This week, the protected bike lane on Milwaukee Ave in Chicago made a debut, now one of a few truly protected bike facilities in Chicago. Milwaukee Ave sees as many as 4,800 riders* daily. We can’t stop now, we’ve got to keep building more!
Everyone certainly has their own opinion on where the next lanes should go, and I have my own suggestion based on my normal commute home, and based on what I feel is a missing connection between two existing lanes.
Going north from downtown, the Dearborn protected lane stops at Kinzie, where it turns into a mess of taxis parked in the left-side bike lane, cars turning left (and almost always nearly hooking those on bikes), and lights that seemed synchronized to promote fast driving. At Chicago Ave, the lane used to abruptly end; as of this week, a bike lane has been striped 3 blocks north to Walton. Dearborn continues as a two-way street all the way to North Ave, with no bike lane.
Clark St, one block west, is striped with a bike lane, but there is no indication that Clark is a good northbound route from Dearborn at Walton. The lane is on the left side of Dearborn, meaning that it is a slightly complex maneuver to turn left with all the cars also confused on how to proceed. Unfortunately both streets are too narrow for a protected bike lane.
The Dearborn protected bike lane should be extended from Kinzie, where it currently ends, all the way north to North Ave. Unfortunately for all Chicagoans, this is infeasible due to the infamous parking meter “deal.”
You could make the case that a protected bike lane on Dearborn after Chicago Ave isn’t necessary, since the street is relatively calm as it is, but that ignores the fact that the majority of people who want to ride a bike, but don’t currently, probably aren’t riding because they don’t feel safe doing so. Protected bike lanes are a great way to get these people out on their bikes.
In addition, extending the lane all the way to North provides a good connection to the Lakefront Trail and Clark St or Lincoln Ave. Which brings me to my next point…
Clark St between North Ave and Armitage needs to be narrowed, with a protected bike lane installed:
Right now, this half-mile stretch is about 62′ wide: that’s wide enough for (at least) one 11′ travel lane in each direction, two 7′ parking lanes, a 7′ bike lane in each direction, and 3′ of protection between the bike lane and parked cars. That’s also plenty of room to allow a bus island so that the buses don’t have to cross in front of the bike lane.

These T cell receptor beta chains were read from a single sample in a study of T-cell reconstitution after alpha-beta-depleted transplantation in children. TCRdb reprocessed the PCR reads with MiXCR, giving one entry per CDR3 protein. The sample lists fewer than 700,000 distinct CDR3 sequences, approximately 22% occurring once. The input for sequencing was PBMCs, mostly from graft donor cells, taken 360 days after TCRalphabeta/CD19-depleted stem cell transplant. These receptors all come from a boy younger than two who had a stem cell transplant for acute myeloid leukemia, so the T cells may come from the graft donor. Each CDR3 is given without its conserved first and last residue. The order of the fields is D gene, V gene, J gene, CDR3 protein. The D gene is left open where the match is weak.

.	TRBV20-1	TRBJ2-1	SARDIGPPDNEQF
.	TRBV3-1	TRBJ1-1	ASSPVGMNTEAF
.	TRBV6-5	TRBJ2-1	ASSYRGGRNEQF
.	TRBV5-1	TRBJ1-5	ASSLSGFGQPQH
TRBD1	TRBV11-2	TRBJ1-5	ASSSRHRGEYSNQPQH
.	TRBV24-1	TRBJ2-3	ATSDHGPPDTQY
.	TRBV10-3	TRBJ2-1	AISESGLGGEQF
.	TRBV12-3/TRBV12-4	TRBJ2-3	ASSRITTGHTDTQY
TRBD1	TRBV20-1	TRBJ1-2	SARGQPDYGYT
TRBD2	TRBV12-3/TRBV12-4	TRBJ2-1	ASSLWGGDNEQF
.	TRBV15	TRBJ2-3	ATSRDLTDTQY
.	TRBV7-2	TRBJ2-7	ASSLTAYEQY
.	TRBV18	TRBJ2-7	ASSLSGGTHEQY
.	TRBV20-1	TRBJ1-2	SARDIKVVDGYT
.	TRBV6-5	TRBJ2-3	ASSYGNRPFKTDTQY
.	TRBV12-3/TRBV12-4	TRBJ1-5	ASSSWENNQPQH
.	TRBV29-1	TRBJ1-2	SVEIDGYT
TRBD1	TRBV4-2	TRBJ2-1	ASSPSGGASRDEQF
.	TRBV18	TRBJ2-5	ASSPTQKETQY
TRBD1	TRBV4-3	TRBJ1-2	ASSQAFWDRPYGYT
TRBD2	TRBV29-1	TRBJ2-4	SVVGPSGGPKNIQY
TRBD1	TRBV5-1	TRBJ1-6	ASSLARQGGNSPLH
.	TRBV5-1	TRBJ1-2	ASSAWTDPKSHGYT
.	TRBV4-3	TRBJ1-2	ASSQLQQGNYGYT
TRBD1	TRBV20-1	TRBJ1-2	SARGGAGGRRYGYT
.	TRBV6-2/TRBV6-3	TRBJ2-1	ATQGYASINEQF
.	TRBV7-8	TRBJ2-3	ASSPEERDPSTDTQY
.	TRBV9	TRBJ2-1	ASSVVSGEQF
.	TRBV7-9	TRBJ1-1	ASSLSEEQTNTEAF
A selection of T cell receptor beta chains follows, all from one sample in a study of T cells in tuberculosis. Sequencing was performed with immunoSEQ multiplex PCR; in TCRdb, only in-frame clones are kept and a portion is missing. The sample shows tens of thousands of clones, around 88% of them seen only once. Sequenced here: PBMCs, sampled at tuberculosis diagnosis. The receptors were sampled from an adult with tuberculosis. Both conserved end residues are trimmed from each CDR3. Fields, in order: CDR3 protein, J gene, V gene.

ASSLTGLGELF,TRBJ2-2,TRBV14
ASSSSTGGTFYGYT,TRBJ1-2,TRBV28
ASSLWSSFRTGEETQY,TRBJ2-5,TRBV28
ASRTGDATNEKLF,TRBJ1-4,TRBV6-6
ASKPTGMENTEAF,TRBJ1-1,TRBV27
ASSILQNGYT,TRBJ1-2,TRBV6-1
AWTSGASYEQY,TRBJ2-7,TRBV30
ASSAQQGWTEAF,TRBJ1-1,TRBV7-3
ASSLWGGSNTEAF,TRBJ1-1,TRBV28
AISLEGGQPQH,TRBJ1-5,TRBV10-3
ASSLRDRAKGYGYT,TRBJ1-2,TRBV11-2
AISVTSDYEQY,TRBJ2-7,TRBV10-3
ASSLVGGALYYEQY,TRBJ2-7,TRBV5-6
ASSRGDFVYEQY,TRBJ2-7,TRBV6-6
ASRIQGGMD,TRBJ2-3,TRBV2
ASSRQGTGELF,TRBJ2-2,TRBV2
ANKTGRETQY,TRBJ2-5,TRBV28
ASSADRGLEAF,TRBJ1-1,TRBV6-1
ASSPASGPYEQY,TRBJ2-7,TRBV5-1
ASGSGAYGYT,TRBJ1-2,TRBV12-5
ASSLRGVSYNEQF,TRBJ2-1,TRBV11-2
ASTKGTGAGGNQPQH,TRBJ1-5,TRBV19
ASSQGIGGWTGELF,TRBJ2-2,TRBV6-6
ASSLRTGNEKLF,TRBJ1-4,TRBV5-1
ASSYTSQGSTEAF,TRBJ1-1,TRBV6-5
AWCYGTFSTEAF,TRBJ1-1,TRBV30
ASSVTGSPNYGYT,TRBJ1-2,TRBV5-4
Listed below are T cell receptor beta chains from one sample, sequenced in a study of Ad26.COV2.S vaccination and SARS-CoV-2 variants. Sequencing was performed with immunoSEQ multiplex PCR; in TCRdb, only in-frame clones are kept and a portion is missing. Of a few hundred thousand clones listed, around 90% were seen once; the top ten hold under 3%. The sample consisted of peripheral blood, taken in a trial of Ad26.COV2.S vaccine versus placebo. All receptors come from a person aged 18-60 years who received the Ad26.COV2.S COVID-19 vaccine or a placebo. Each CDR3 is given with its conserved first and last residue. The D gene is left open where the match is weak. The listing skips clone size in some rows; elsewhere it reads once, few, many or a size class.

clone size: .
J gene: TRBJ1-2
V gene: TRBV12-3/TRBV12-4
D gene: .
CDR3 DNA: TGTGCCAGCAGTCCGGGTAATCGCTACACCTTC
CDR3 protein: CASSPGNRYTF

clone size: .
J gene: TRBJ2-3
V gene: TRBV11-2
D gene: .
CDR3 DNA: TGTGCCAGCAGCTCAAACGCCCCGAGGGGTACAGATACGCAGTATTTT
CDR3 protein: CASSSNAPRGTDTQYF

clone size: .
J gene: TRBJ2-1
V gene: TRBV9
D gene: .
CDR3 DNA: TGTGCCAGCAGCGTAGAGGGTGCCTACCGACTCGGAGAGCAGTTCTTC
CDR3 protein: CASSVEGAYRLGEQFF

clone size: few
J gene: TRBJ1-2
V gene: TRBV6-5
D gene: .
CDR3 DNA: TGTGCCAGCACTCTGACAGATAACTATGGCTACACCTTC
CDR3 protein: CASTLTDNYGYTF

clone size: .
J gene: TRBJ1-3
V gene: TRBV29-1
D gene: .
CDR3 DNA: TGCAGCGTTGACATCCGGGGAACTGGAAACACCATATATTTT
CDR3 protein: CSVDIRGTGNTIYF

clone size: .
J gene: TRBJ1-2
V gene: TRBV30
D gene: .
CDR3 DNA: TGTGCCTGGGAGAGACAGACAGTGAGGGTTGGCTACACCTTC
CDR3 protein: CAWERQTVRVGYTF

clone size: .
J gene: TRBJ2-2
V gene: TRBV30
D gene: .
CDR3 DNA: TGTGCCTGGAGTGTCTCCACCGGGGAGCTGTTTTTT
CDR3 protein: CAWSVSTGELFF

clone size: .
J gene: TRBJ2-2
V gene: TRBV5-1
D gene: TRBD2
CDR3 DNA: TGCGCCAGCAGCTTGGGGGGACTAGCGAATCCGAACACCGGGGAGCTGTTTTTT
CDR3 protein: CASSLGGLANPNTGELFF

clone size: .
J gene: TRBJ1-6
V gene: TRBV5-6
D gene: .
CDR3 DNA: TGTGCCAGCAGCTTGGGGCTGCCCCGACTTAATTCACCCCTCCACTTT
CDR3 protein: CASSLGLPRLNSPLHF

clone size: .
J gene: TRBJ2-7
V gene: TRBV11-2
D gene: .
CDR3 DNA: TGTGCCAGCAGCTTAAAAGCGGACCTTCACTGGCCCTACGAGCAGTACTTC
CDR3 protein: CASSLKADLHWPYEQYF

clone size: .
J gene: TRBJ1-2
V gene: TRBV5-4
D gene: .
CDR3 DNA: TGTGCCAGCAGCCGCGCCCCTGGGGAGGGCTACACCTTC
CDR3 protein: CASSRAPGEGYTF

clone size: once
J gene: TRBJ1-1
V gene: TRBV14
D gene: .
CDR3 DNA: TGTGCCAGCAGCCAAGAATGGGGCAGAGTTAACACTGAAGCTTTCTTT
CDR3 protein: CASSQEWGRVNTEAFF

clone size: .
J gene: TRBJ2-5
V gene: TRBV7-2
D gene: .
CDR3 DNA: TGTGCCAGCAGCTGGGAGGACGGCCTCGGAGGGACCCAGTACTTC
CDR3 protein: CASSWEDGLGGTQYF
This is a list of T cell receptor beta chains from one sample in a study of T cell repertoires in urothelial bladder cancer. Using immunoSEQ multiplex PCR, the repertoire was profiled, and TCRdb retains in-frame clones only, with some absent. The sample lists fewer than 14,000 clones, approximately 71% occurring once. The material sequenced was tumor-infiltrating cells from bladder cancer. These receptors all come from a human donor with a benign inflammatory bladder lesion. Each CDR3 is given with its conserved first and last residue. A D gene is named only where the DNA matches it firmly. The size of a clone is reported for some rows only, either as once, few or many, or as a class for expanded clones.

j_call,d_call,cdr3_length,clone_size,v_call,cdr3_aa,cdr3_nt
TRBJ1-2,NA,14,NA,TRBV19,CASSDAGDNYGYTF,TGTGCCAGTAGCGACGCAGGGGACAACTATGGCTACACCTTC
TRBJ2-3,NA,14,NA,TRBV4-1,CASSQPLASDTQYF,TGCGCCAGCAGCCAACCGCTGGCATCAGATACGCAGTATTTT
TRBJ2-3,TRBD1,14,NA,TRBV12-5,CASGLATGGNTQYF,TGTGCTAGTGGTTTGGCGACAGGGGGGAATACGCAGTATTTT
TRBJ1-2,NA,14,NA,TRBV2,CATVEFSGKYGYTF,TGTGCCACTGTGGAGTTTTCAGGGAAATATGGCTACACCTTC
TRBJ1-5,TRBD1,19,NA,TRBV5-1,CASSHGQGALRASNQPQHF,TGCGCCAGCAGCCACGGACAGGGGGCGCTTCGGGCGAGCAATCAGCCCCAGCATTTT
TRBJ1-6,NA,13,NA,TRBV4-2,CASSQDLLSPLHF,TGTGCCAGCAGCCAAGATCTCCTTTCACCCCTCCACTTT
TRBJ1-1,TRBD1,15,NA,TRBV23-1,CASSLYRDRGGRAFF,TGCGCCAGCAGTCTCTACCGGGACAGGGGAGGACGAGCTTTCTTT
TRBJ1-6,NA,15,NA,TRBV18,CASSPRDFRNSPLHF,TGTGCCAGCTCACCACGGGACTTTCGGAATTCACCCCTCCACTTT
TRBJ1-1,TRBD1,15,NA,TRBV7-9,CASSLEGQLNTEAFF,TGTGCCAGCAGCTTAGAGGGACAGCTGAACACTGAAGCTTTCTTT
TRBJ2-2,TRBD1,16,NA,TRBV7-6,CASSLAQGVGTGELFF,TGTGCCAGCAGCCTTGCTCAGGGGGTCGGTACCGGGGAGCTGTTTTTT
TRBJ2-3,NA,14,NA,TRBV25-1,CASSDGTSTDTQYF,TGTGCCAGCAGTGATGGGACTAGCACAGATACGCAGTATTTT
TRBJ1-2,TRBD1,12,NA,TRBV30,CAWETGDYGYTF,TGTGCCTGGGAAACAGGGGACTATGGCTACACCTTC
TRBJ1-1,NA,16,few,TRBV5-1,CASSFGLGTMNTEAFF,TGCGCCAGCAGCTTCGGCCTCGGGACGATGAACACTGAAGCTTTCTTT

There are currently two travel lanes in each direction on this stretch of Clark, but I’d argue it’s more of a 1.5-lane arrangement; there are quite a few other people riding bikes along it that occupy enough of the pothole-ridden right lane that most drivers switch to the left lane, and many drivers anticipate continuing north on Clark instead of turning right onto Lincoln Park West, also forcing them into the leftmost lane.
Finally, the 4-lane layout of the street just doesn’t make sense. For just a half mile, drivers get two lanes: going north on Clark until North, there is only one lane in each direction; starting at Armitage, the street goes back to one lane. There’s no reason for there to be an extra lane in each direction for just a half mile.
The protected lane would end at Armitage, where Clark veers to the left and Lincoln Park West (arguably a pointless street that ends 3.5 blocks further north) continues to the right. Those on bikes could also get a head start on traffic, ensuring they can safely get on Clark ahead, which only has sharrows.
0.5 miles isn’t a lot of new space for people on bikes, but the city and several bike advocates are cheering over a 0.8 mile protected lane on Milwaukee Ave. Providing this is a good link into Lincoln Park from River North and downtown. With the limitations on what planners can do with parking, we have to take what we can get for now, and try hard to make Chicagoans feel safe while riding a bike so that more can do it!
* This page states there are 12,000 cars daily on Milwaukee and estimates 40% of the traffic is bikes. That is 4,800 bikes. Correct me if I am wrong.
Addition (6/17/2013): It was brought to my attention that Bike Walk Lincoln Park covered this stretch of Clark two years ago. Clearly it is still in need of a road diet. With the city building more protected bike lanes perhaps we will see this soon.